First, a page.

The Committee of Ministers is the main political and decision-making body of the Organization, comprising the Ministers of Foreign Affairs of all 47 member states who are represented by their Permanent Representatives, accredited to the Council of Europe. The Committee of Ministers' chairmanships are held in alphabetical order for a period of six months, following the English alphabet.
The Secretary General has the overall responsibility for the strategic management of the Council of Europe’s work programme and budget and oversees the day-to-day running of the Organization and the Secretariat. The Secretary General is elected for a term of five years by the Parliamentary Assembly and heads the Secretariat of the Council of Europe.
The Parliamentary Assembly is the deliberative body of the Council of Europe and has been behind many of the Organisation's major initiatives and legal instruments (such as the European Convention on Human Rights). It was the first European assembly to be created in the history of our Continent. The Assembly is consulted about all international treaties drawn up at the Council of Europe. It elects the judges of the European Court of Human Rights and the Commissioner for Human Rights, as well as the Secretary General and Deputy Secretary General of the Council of Europe and its own Secretary General. Currently, it consists of 636 members from the national parliaments from all the member-states of the Council of Europe.
The Congress of Local and Regional Authorities is a Council of Europe consultative body. It is responsible for monitoring the development of local and regional democracy and represents both local and regional authorities of the Council of Europe member states.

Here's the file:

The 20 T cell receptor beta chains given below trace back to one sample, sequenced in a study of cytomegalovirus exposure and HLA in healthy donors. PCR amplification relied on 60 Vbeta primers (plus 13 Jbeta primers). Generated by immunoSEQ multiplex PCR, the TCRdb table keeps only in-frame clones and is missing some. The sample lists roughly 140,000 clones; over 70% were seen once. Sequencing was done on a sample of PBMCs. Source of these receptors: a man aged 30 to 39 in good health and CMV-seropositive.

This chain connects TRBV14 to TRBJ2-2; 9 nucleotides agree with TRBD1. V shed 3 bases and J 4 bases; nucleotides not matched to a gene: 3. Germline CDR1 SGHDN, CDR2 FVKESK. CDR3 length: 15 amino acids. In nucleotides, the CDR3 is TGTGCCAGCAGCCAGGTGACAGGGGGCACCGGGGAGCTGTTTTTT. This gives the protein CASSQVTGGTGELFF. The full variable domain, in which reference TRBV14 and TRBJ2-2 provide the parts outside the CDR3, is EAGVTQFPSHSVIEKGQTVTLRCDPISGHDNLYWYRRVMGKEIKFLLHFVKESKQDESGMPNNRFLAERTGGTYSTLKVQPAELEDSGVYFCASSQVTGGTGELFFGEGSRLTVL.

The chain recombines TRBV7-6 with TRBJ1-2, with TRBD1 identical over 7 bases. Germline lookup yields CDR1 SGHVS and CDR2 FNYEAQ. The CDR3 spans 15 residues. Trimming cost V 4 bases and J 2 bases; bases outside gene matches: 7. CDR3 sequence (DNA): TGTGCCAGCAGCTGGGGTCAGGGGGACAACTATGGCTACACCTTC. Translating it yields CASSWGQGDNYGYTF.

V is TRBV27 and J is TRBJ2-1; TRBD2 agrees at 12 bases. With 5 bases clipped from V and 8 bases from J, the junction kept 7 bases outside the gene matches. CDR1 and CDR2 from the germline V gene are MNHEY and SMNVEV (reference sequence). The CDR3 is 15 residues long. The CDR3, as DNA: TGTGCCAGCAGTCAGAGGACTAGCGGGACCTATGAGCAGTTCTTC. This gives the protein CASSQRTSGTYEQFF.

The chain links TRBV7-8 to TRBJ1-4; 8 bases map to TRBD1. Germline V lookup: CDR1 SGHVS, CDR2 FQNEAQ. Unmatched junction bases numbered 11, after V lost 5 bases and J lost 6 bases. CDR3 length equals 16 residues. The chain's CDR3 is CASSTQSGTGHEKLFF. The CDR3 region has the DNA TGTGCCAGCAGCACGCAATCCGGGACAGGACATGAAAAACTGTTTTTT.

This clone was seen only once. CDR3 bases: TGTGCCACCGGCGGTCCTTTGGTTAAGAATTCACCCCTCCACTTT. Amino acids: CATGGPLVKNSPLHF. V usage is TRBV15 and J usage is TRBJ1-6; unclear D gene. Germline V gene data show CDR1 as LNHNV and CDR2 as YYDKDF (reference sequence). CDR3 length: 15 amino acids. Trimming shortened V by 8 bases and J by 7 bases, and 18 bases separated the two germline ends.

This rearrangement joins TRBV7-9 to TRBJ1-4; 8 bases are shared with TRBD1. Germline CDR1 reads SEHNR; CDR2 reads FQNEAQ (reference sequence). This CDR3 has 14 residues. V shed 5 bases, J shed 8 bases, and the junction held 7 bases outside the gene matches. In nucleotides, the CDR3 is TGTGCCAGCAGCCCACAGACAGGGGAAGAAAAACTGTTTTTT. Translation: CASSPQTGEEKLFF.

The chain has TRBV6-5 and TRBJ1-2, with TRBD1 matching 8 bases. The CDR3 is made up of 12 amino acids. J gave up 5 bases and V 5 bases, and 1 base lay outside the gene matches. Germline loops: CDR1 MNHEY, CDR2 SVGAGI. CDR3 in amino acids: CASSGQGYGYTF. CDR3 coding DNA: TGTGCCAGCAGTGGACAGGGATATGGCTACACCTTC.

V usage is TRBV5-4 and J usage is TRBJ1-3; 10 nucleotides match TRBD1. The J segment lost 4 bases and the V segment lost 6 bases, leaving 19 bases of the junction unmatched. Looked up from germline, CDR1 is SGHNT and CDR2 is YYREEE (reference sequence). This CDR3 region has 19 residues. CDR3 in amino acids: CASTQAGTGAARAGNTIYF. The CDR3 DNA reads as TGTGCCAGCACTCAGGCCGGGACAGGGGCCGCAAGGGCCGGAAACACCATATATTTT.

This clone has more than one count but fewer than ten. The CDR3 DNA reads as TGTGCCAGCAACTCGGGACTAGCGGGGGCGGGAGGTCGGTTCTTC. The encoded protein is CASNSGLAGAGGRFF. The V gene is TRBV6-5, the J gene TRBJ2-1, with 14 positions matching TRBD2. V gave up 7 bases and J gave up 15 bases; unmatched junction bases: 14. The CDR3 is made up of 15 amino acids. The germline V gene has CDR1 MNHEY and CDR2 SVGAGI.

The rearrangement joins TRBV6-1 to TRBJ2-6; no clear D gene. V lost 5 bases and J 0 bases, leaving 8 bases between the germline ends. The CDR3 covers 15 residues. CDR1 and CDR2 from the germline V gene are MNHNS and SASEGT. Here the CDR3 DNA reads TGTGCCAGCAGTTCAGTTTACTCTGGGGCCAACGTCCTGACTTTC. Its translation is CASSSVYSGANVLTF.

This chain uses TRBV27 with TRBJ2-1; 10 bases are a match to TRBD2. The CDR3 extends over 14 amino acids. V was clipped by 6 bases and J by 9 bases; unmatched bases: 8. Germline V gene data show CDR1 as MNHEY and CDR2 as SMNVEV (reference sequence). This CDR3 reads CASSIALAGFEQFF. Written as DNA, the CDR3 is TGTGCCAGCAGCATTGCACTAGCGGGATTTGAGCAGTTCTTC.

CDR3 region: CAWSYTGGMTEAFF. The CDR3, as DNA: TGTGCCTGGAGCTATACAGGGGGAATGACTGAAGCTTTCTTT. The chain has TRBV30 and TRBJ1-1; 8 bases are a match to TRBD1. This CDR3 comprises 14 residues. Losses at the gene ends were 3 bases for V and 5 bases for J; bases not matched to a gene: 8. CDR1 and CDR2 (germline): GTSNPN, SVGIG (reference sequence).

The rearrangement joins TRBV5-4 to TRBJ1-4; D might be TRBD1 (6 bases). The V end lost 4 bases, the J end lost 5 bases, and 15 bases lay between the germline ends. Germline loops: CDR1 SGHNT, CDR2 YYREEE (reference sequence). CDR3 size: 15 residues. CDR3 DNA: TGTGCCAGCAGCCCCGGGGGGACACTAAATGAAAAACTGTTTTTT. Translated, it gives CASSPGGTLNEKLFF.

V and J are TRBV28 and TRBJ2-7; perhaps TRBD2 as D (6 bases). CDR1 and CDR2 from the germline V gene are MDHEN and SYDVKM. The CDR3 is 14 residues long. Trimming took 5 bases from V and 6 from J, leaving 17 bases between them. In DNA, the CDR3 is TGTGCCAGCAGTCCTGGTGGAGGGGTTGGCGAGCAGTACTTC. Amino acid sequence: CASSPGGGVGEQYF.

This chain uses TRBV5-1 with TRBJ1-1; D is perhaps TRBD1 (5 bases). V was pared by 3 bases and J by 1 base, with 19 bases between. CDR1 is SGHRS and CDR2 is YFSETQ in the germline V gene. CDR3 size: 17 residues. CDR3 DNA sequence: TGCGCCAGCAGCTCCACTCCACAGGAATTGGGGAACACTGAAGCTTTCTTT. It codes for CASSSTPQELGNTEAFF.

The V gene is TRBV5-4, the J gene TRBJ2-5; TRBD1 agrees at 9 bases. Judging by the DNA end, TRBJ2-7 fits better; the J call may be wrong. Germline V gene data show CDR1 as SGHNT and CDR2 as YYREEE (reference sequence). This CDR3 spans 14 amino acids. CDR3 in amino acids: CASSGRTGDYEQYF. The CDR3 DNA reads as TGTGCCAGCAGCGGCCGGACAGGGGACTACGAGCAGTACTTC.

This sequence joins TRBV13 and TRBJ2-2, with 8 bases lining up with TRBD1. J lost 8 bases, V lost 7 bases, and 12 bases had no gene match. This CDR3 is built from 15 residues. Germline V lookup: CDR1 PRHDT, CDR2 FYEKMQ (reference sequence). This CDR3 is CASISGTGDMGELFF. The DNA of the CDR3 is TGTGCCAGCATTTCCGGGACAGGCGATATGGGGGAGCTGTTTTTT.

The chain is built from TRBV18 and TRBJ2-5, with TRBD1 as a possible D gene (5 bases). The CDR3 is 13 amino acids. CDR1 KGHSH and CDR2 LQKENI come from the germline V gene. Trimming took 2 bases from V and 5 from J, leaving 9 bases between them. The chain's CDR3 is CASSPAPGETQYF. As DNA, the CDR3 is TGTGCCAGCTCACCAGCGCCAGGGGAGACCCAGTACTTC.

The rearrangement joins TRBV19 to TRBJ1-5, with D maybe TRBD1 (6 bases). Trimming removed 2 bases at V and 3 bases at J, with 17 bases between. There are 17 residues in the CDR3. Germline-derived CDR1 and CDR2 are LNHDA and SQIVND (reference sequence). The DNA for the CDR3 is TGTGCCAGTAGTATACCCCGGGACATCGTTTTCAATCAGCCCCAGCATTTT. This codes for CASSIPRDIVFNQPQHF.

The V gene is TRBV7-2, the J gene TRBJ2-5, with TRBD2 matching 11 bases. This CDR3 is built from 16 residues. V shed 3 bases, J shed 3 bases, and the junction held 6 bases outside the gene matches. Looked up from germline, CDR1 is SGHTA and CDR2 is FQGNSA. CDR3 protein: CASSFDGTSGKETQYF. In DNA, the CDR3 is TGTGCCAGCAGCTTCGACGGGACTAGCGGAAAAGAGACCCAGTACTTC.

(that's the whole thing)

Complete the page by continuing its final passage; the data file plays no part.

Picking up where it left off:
The Conference of INGOs is the chief body representing the INGOs enjoying participatory status with the Council of Europe (which is more than 400 INGOs). It enables the voice of civil society to be heard in the Council of Europe and establishes an important link between government representatives, parliamentarians and the civil sector.
The Conference of INGOs meets in Strasbourg three to four times a year during the ordinary sessions of the Parliamentary Assembly of the Council of Europe and decides on policy lines, defines and adopts action programmes, etc., and encourages dialogue of members of parliament and local and regional authorities with associations on major social issues.
The European Court of Human Rights is the most recognizable institution of the Council of Europe. It rules on individual or State applications alleging violations of civil and political rights and freedoms set out in the European Convention on Human Rights. The Court’s judgments are legally binding and must be fully executed by the Countries concerned.
The number of judges of the Court is equal to the number of Contracting Parties. The seat of the Court is in Strasbourg.
Due to the increase in awareness of European citizens of their rights under the Convention and the increased number of applications in the past decade a significant backlog of cases has been created in the Court. This situation poses a serious problem for the efficient functioning of the Court. In order to overcome these difficulties, a thorough reform process for the improvement of the Court’s mechanisms has been initiated within the Council of Europe.
The Commissioner for Human Rights is an independent institution within the Council of Europe, mandated to promote the awareness of and respect for human rights in member states.
The Commissioner is elected by the Parliamentary Assembly of the Council of Europe. The main task of the Commissioner is to engage in a permanent dialogue with member states, continually raising awareness about human rights issues, and promoting the development of national human rights structures.
The Commissioner conducts visits to each member state for an evaluation of the human rights situation, and issues reports, opinions and recommendations to governments.